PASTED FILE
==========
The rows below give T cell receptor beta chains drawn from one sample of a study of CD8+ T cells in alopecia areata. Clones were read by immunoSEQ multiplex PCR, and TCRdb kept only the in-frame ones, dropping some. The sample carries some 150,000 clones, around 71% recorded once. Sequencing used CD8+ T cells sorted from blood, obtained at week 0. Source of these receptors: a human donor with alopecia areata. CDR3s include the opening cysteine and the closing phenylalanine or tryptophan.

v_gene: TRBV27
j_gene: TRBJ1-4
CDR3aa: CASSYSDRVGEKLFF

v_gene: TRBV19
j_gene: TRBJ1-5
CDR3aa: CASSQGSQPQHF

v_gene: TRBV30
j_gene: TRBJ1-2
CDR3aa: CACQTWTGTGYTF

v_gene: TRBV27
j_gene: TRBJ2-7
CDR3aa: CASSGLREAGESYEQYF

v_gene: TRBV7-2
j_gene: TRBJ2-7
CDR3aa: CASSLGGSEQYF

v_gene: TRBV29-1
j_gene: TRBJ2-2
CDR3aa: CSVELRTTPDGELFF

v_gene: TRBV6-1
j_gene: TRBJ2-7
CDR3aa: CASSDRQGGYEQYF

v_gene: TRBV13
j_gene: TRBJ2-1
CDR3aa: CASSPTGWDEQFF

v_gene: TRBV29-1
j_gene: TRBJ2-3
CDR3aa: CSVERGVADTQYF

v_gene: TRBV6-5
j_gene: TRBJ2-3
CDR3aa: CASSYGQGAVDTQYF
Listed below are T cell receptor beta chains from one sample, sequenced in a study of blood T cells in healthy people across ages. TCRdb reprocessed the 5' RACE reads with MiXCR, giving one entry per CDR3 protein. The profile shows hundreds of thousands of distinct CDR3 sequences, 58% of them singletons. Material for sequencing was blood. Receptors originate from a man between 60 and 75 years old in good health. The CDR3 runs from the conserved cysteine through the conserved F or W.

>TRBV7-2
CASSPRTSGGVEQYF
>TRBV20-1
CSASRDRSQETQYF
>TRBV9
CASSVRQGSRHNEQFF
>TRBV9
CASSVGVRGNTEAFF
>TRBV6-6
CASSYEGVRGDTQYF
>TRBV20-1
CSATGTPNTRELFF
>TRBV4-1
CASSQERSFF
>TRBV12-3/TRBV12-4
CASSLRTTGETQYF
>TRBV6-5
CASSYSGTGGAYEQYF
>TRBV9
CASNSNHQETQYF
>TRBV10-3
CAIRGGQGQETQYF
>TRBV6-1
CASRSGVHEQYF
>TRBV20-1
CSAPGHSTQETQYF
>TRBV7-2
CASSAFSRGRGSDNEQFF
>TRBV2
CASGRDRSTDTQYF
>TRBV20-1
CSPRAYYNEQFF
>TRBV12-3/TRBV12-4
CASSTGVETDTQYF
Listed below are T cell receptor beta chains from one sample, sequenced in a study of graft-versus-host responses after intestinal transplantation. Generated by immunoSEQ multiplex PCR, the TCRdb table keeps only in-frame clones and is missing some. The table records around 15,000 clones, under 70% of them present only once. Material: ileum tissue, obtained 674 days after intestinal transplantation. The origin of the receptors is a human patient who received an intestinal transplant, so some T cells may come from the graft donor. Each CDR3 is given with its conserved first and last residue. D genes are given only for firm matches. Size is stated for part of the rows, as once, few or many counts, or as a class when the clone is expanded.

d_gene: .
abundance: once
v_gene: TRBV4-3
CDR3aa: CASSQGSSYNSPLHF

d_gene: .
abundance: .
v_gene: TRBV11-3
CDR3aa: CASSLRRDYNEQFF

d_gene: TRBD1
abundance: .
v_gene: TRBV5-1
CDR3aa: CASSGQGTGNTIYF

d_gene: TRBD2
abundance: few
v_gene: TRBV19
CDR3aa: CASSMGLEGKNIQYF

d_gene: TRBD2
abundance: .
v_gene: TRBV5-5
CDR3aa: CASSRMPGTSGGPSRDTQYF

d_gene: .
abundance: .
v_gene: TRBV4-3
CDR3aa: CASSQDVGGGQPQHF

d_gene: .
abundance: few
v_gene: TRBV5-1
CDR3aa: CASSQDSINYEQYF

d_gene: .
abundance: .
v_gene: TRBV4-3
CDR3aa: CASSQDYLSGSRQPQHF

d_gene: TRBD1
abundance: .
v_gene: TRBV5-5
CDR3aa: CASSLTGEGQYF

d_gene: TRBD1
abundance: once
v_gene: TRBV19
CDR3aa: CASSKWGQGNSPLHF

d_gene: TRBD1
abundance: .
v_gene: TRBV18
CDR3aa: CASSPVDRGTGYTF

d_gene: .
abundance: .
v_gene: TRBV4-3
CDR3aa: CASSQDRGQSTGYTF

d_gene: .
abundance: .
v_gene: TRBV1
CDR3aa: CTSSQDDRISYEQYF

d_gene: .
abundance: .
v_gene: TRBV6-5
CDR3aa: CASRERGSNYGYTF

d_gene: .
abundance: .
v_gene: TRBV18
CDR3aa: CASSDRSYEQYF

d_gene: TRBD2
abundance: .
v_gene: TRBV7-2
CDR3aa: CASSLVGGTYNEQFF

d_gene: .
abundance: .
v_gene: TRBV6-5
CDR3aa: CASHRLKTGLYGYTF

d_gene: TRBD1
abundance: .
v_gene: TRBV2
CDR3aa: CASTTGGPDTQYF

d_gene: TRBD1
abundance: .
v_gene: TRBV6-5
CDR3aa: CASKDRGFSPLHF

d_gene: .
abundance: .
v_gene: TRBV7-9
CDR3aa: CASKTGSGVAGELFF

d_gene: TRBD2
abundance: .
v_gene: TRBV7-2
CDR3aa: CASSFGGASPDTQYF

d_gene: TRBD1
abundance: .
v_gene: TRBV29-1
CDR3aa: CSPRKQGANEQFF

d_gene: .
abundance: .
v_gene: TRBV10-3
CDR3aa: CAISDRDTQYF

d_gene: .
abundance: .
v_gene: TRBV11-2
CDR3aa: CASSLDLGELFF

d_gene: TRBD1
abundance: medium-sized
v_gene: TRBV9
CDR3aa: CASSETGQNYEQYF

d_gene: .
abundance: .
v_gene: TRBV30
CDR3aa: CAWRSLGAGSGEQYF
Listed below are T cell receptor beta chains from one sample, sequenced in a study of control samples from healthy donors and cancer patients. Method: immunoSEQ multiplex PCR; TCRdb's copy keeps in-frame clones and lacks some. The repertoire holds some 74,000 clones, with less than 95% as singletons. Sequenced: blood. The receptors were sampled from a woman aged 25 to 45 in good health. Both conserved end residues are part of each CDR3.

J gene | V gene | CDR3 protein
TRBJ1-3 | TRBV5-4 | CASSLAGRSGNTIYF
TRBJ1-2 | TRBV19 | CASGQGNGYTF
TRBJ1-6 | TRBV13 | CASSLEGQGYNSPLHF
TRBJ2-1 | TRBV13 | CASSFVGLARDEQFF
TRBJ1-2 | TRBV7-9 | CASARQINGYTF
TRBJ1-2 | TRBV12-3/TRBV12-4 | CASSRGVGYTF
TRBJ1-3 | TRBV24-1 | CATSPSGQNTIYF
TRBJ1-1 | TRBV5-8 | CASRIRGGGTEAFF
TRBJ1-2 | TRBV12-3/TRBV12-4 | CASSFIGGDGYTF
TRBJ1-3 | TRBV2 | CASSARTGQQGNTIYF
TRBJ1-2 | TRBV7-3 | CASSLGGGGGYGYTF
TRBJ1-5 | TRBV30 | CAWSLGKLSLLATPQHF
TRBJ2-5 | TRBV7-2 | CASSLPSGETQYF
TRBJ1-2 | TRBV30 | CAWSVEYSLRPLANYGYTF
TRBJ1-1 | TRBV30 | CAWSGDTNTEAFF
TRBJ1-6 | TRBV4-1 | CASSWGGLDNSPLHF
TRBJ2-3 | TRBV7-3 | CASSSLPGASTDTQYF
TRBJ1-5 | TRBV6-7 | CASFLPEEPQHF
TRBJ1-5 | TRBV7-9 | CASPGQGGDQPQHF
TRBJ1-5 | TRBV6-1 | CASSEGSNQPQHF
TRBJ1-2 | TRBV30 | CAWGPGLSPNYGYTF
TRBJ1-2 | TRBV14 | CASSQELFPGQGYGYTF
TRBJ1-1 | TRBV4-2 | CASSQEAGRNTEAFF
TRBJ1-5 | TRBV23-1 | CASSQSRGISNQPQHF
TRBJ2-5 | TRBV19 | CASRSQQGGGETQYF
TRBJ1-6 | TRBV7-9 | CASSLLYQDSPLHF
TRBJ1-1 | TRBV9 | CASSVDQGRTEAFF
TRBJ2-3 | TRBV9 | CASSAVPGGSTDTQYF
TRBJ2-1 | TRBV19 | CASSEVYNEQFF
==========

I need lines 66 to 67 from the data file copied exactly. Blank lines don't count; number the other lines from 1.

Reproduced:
CASSTGVETDTQYF
Listed below are T cell receptor beta chains from one sample, sequenced in a study of graft-versus-host responses after intestinal transplantation. Generated by immunoSEQ multiplex PCR, the TCRdb table keeps only in-frame clones and is missing some. The table records around 15,000 clones, under 70% of them present only once. Material: ileum tissue, obtained 674 days after intestinal transplantation. The origin of the receptors is a human patient who received an intestinal transplant, so some T cells may come from the graft donor. Each CDR3 is given with its conserved first and last residue. D genes are given only for firm matches. Size is stated for part of the rows, as once, few or many counts, or as a class when the clone is expanded.